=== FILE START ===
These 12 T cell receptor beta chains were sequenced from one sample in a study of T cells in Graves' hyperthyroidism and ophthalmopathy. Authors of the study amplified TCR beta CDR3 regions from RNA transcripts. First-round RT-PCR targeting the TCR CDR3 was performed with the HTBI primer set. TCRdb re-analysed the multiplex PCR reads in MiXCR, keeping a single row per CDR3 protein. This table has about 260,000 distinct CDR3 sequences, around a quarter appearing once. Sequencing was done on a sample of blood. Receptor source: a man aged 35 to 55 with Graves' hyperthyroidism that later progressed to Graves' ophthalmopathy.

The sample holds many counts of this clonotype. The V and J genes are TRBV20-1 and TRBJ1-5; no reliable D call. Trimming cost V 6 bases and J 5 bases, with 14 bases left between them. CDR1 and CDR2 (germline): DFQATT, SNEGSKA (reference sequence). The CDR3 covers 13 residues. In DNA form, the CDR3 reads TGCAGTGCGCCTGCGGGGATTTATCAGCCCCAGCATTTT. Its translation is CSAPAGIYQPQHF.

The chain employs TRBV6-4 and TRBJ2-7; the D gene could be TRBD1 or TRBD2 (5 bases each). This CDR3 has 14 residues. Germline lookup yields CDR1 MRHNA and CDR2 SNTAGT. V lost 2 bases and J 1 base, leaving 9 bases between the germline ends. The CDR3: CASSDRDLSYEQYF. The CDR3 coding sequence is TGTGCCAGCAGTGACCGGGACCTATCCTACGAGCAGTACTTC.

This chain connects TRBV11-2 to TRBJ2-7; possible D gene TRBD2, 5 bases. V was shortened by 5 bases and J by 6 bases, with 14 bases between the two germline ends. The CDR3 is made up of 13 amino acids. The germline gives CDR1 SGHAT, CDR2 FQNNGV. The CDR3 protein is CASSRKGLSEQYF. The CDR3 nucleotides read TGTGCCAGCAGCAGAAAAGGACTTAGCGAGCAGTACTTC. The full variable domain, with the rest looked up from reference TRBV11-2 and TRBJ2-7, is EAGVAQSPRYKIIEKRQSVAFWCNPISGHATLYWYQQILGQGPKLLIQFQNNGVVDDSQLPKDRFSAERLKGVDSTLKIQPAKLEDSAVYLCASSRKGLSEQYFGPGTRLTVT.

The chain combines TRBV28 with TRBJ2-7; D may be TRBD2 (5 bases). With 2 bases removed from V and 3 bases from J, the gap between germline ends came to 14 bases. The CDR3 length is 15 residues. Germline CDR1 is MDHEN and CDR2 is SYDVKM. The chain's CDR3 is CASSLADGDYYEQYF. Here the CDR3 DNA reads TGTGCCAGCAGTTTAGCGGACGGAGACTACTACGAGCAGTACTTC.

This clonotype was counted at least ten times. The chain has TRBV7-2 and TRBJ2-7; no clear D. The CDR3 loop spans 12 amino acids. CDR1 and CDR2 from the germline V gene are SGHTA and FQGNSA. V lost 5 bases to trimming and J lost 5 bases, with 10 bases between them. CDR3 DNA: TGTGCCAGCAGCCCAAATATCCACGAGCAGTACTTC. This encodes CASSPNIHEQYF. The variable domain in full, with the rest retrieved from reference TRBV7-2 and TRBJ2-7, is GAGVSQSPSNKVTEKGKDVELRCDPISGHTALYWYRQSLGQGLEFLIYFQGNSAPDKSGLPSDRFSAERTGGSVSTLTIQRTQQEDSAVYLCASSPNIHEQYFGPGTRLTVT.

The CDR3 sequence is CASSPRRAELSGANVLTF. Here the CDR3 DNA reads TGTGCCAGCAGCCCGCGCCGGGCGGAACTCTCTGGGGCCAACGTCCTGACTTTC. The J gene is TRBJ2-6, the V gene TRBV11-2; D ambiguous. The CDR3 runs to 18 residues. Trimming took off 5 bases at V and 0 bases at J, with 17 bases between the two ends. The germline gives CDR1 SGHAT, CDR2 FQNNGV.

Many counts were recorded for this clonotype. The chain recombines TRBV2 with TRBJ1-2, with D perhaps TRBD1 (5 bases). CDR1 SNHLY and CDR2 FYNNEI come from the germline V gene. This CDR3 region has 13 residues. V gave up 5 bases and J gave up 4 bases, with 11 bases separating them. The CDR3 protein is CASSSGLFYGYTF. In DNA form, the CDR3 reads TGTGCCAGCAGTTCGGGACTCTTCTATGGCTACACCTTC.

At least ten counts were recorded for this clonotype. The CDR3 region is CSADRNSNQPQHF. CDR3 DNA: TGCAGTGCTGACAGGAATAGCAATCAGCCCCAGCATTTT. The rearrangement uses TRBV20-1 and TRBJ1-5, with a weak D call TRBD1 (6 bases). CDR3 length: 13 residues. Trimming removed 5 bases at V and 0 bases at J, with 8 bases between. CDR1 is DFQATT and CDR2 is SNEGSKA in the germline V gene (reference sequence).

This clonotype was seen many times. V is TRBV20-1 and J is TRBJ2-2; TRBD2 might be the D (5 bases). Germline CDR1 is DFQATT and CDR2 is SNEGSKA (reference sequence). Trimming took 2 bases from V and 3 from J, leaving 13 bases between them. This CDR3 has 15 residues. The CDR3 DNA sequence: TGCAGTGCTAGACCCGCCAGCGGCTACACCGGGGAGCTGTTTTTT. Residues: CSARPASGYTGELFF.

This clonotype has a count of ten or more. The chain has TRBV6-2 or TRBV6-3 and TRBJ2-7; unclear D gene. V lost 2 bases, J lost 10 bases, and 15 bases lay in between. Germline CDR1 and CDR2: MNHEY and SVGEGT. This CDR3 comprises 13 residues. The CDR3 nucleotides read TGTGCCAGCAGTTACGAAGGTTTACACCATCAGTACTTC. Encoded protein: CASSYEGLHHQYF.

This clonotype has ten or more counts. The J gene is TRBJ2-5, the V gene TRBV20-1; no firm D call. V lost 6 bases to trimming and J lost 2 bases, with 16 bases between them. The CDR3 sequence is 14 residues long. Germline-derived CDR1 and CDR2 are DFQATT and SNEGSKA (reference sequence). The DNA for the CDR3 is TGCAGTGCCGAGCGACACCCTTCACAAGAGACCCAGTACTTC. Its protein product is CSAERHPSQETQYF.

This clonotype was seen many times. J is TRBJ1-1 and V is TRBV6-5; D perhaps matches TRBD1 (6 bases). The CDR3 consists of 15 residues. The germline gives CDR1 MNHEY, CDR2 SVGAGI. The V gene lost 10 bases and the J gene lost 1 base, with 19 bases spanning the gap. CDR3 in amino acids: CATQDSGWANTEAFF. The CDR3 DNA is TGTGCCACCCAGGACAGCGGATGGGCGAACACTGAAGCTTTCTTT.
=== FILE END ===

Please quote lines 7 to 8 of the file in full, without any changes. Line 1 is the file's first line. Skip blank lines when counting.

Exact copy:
The CDR3 sequence is CASSPRRAELSGANVLTF. Here the CDR3 DNA reads TGTGCCAGCAGCCCGCGCCGGGCGGAACTCTCTGGGGCCAACGTCCTGACTTTC. The J gene is TRBJ2-6, the V gene TRBV11-2; D ambiguous. The CDR3 runs to 18 residues. Trimming took off 5 bases at V and 0 bases at J, with 17 bases between the two ends. The germline gives CDR1 SGHAT, CDR2 FQNNGV.

Many counts were recorded for this clonotype. The chain recombines TRBV2 with TRBJ1-2, with D perhaps TRBD1 (5 bases). CDR1 SNHLY and CDR2 FYNNEI come from the germline V gene. This CDR3 region has 13 residues. V gave up 5 bases and J gave up 4 bases, with 11 bases separating them. The CDR3 protein is CASSSGLFYGYTF. In DNA form, the CDR3 reads TGTGCCAGCAGTTCGGGACTCTTCTATGGCTACACCTTC.